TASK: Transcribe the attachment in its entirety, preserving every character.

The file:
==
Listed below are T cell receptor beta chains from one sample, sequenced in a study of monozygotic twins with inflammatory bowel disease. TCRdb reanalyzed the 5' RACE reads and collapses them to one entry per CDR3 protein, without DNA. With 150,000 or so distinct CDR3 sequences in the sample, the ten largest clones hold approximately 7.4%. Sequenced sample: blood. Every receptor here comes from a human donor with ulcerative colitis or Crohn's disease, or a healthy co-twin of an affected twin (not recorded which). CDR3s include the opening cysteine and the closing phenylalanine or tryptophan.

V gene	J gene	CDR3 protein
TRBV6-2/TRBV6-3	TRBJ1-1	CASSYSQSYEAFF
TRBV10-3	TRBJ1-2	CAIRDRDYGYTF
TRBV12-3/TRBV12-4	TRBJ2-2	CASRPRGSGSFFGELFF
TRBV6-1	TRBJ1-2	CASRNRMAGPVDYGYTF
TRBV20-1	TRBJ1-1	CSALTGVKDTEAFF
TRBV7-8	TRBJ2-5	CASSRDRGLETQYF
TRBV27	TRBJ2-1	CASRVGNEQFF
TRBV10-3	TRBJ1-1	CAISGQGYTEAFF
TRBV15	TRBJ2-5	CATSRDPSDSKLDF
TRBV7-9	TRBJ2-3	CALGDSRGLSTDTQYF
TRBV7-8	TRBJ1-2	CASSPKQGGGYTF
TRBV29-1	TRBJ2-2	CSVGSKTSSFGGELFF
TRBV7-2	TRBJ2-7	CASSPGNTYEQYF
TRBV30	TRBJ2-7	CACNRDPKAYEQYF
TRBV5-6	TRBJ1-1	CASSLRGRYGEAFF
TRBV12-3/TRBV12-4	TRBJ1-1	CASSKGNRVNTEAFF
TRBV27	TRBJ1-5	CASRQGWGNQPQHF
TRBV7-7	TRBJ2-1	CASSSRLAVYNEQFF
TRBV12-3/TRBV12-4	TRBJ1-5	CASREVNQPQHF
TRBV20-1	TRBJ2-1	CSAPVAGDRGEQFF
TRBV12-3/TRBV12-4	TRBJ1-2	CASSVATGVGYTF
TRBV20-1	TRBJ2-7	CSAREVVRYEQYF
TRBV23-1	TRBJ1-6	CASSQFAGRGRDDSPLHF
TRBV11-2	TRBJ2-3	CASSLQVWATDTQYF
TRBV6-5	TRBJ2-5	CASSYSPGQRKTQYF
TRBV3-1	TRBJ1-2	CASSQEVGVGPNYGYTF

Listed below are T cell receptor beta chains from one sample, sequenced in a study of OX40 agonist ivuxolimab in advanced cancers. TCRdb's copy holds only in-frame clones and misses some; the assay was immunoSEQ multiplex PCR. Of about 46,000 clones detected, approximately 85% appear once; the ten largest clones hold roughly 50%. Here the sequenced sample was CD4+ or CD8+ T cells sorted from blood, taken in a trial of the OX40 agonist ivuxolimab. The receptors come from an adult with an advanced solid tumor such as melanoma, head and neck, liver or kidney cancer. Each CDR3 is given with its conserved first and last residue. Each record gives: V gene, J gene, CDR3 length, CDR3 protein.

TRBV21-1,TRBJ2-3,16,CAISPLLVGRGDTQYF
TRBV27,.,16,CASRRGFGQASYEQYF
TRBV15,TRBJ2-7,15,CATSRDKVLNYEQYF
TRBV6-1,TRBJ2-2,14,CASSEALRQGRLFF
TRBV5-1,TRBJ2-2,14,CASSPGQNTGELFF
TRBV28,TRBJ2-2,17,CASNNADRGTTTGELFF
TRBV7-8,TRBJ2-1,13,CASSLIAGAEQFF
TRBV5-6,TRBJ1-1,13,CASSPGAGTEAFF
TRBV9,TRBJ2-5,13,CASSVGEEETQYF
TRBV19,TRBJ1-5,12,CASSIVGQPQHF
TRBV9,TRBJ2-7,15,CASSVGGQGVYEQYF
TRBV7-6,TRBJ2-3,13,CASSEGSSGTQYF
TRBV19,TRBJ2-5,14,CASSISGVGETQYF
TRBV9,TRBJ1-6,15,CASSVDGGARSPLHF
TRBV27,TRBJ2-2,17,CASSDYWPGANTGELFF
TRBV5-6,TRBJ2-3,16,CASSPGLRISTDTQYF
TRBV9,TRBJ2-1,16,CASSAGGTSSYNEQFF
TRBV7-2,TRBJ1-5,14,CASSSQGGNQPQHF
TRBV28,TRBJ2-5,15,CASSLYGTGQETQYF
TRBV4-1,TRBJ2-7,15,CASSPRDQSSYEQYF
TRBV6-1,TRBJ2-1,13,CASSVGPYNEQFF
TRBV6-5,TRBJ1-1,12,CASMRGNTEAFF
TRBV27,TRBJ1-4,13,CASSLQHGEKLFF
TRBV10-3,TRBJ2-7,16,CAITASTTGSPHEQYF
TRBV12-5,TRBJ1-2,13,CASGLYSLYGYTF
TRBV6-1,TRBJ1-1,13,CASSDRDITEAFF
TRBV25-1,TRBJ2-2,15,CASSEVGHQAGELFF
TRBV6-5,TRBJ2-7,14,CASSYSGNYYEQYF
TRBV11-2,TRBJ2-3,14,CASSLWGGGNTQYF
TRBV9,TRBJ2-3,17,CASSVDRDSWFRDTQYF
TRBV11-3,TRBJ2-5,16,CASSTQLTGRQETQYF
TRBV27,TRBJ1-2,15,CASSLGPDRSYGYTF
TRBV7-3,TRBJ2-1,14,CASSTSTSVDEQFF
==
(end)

Listed below are T cell receptor beta chains from one sample, sequenced in a study of monozygotic twins with inflammatory bowel disease. TCRdb reanalyzed the 5' RACE reads and collapses them to one entry per CDR3 protein, without DNA. With 150,000 or so distinct CDR3 sequences in the sample, the ten largest clones hold approximately 7.4%. Sequenced sample: blood. Every receptor here comes from a human donor with ulcerative colitis or Crohn's disease, or a healthy co-twin of an affected twin (not recorded which). CDR3s include the opening cysteine and the closing phenylalanine or tryptophan.

V gene	J gene	CDR3 protein
TRBV6-2/TRBV6-3	TRBJ1-1	CASSYSQSYEAFF
TRBV10-3	TRBJ1-2	CAIRDRDYGYTF
TRBV12-3/TRBV12-4	TRBJ2-2	CASRPRGSGSFFGELFF
TRBV6-1	TRBJ1-2	CASRNRMAGPVDYGYTF
TRBV20-1	TRBJ1-1	CSALTGVKDTEAFF
TRBV7-8	TRBJ2-5	CASSRDRGLETQYF
TRBV27	TRBJ2-1	CASRVGNEQFF
TRBV10-3	TRBJ1-1	CAISGQGYTEAFF
TRBV15	TRBJ2-5	CATSRDPSDSKLDF
TRBV7-9	TRBJ2-3	CALGDSRGLSTDTQYF
TRBV7-8	TRBJ1-2	CASSPKQGGGYTF
TRBV29-1	TRBJ2-2	CSVGSKTSSFGGELFF
TRBV7-2	TRBJ2-7	CASSPGNTYEQYF
TRBV30	TRBJ2-7	CACNRDPKAYEQYF
TRBV5-6	TRBJ1-1	CASSLRGRYGEAFF
TRBV12-3/TRBV12-4	TRBJ1-1	CASSKGNRVNTEAFF
TRBV27	TRBJ1-5	CASRQGWGNQPQHF
TRBV7-7	TRBJ2-1	CASSSRLAVYNEQFF
TRBV12-3/TRBV12-4	TRBJ1-5	CASREVNQPQHF
TRBV20-1	TRBJ2-1	CSAPVAGDRGEQFF
TRBV12-3/TRBV12-4	TRBJ1-2	CASSVATGVGYTF
TRBV20-1	TRBJ2-7	CSAREVVRYEQYF
TRBV23-1	TRBJ1-6	CASSQFAGRGRDDSPLHF
TRBV11-2	TRBJ2-3	CASSLQVWATDTQYF
TRBV6-5	TRBJ2-5	CASSYSPGQRKTQYF
TRBV3-1	TRBJ1-2	CASSQEVGVGPNYGYTF

Listed below are T cell receptor beta chains from one sample, sequenced in a study of OX40 agonist ivuxolimab in advanced cancers. TCRdb's copy holds only in-frame clones and misses some; the assay was immunoSEQ multiplex PCR. Of about 46,000 clones detected, approximately 85% appear once; the ten largest clones hold roughly 50%. Here the sequenced sample was CD4+ or CD8+ T cells sorted from blood, taken in a trial of the OX40 agonist ivuxolimab. The receptors come from an adult with an advanced solid tumor such as melanoma, head and neck, liver or kidney cancer. Each CDR3 is given with its conserved first and last residue. Each record gives: V gene, J gene, CDR3 length, CDR3 protein.

TRBV21-1,TRBJ2-3,16,CAISPLLVGRGDTQYF
TRBV27,.,16,CASRRGFGQASYEQYF
TRBV15,TRBJ2-7,15,CATSRDKVLNYEQYF
TRBV6-1,TRBJ2-2,14,CASSEALRQGRLFF
TRBV5-1,TRBJ2-2,14,CASSPGQNTGELFF
TRBV28,TRBJ2-2,17,CASNNADRGTTTGELFF
TRBV7-8,TRBJ2-1,13,CASSLIAGAEQFF
TRBV5-6,TRBJ1-1,13,CASSPGAGTEAFF
TRBV9,TRBJ2-5,13,CASSVGEEETQYF
TRBV19,TRBJ1-5,12,CASSIVGQPQHF
TRBV9,TRBJ2-7,15,CASSVGGQGVYEQYF
TRBV7-6,TRBJ2-3,13,CASSEGSSGTQYF
TRBV19,TRBJ2-5,14,CASSISGVGETQYF
TRBV9,TRBJ1-6,15,CASSVDGGARSPLHF
TRBV27,TRBJ2-2,17,CASSDYWPGANTGELFF
TRBV5-6,TRBJ2-3,16,CASSPGLRISTDTQYF
TRBV9,TRBJ2-1,16,CASSAGGTSSYNEQFF
TRBV7-2,TRBJ1-5,14,CASSSQGGNQPQHF
TRBV28,TRBJ2-5,15,CASSLYGTGQETQYF
TRBV4-1,TRBJ2-7,15,CASSPRDQSSYEQYF
TRBV6-1,TRBJ2-1,13,CASSVGPYNEQFF
TRBV6-5,TRBJ1-1,12,CASMRGNTEAFF
TRBV27,TRBJ1-4,13,CASSLQHGEKLFF
TRBV10-3,TRBJ2-7,16,CAITASTTGSPHEQYF
TRBV12-5,TRBJ1-2,13,CASGLYSLYGYTF
TRBV6-1,TRBJ1-1,13,CASSDRDITEAFF
TRBV25-1,TRBJ2-2,15,CASSEVGHQAGELFF
TRBV6-5,TRBJ2-7,14,CASSYSGNYYEQYF
TRBV11-2,TRBJ2-3,14,CASSLWGGGNTQYF
TRBV9,TRBJ2-3,17,CASSVDRDSWFRDTQYF
TRBV11-3,TRBJ2-5,16,CASSTQLTGRQETQYF
TRBV27,TRBJ1-2,15,CASSLGPDRSYGYTF
TRBV7-3,TRBJ2-1,14,CASSTSTSVDEQFF